I definitely agree that the greater context has an influence over the tense and aspect used in the main clause. But I'm not convinced the subordinate clause has no influence.
I am going to have to come down on the side of context over tense/aspect. We write and speak to convey meaning, and we choose tenses so that we can convey the meaning we intend.
There is a certain truth to your feeling that a subordinate clause influences the tense of a main clause, but it not an influence created by a grammatical relationship. Rather, it is created by a semantic relationship between clauses. Take the following sentence as an example:
If I were not afraid of losing my job, I would tell by boss how I feel about his new policy.
Grammatically, the conditional is required in the main clause because the subordinate clause is subjunctive (expressing a counterfactual condition). However, the context of the situation (that is, the fact that I am
afraid of losing my job, creates the need for the subjunctive as well as the conditional in the main clause. If I were not afraid of losing my job, the context would be different, and—as a result—so would the grammar.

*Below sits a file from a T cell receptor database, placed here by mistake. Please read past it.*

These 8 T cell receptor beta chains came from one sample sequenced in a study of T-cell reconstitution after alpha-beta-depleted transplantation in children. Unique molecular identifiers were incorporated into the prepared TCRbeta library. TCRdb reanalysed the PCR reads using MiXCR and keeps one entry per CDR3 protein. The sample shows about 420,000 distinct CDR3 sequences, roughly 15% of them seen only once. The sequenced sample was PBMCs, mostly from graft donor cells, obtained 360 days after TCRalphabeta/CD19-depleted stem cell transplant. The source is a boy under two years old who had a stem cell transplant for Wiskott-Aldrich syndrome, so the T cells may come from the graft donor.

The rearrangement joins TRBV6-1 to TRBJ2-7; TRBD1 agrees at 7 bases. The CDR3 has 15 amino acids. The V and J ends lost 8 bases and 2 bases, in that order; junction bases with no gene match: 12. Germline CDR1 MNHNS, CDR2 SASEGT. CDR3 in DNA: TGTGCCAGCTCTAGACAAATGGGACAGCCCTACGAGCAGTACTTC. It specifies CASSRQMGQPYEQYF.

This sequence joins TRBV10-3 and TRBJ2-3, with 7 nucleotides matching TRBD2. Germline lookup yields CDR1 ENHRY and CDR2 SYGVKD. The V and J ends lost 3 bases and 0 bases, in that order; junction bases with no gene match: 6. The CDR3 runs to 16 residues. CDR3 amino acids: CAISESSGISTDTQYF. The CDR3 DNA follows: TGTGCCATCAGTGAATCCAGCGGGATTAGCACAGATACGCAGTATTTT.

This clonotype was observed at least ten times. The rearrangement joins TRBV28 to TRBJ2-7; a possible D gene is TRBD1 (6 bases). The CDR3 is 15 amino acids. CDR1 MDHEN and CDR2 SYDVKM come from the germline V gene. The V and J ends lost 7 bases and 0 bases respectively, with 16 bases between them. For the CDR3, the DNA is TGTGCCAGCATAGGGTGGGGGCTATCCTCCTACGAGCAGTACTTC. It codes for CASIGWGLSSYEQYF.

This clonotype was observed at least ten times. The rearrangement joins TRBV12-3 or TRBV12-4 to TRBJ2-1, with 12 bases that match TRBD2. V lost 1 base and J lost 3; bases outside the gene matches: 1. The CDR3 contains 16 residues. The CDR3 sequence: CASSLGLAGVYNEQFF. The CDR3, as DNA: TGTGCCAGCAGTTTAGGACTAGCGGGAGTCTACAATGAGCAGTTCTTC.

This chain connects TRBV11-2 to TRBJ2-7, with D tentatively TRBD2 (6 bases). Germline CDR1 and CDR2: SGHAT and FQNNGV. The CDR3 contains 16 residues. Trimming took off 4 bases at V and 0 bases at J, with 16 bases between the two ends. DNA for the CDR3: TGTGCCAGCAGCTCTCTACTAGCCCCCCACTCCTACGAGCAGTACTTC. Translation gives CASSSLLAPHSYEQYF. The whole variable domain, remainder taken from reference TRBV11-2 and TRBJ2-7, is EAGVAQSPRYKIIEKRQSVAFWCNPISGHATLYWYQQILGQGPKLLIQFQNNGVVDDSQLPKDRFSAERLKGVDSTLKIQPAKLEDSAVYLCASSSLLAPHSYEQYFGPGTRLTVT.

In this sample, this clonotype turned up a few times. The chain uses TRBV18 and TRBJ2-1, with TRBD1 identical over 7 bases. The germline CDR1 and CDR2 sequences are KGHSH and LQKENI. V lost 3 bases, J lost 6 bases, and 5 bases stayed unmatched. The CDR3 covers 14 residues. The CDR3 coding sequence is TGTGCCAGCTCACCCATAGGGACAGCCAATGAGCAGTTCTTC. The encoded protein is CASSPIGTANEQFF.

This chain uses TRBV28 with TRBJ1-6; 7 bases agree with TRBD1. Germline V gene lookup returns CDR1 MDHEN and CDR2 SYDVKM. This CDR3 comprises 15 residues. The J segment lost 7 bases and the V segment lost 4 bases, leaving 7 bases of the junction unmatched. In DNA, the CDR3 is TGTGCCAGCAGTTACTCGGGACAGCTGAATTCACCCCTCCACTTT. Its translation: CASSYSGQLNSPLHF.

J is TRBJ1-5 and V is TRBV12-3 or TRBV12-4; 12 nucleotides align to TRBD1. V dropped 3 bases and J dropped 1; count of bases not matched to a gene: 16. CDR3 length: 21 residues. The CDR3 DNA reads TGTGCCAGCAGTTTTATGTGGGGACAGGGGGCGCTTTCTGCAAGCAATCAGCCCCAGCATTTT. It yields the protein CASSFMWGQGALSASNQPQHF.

If the sentence regarding getting up and eating breakfast, there are several choices you could make regarding tense, and the choices should be made because of context, not grammar. Consider the following:
Before I left for school, I ate a big breakfast.
In this sentence, there is at least a chance that there is no significant relationship between going to school and eating breakfast. It could simply describe the order of two events.
Before I left for school, I had eaten a big breakfast.
Here, there is at least a hint that the big breakfast will have an effect on what happens after I arrive at school. If this is indeed the case, then had eaten
is a better choice—not because of the grammatical relationship between the two clauses, but because had eaten
suggests a more meaningful relationship between two actions.
In short, meaning is everything, and the right tenses help convey precisely what is intended.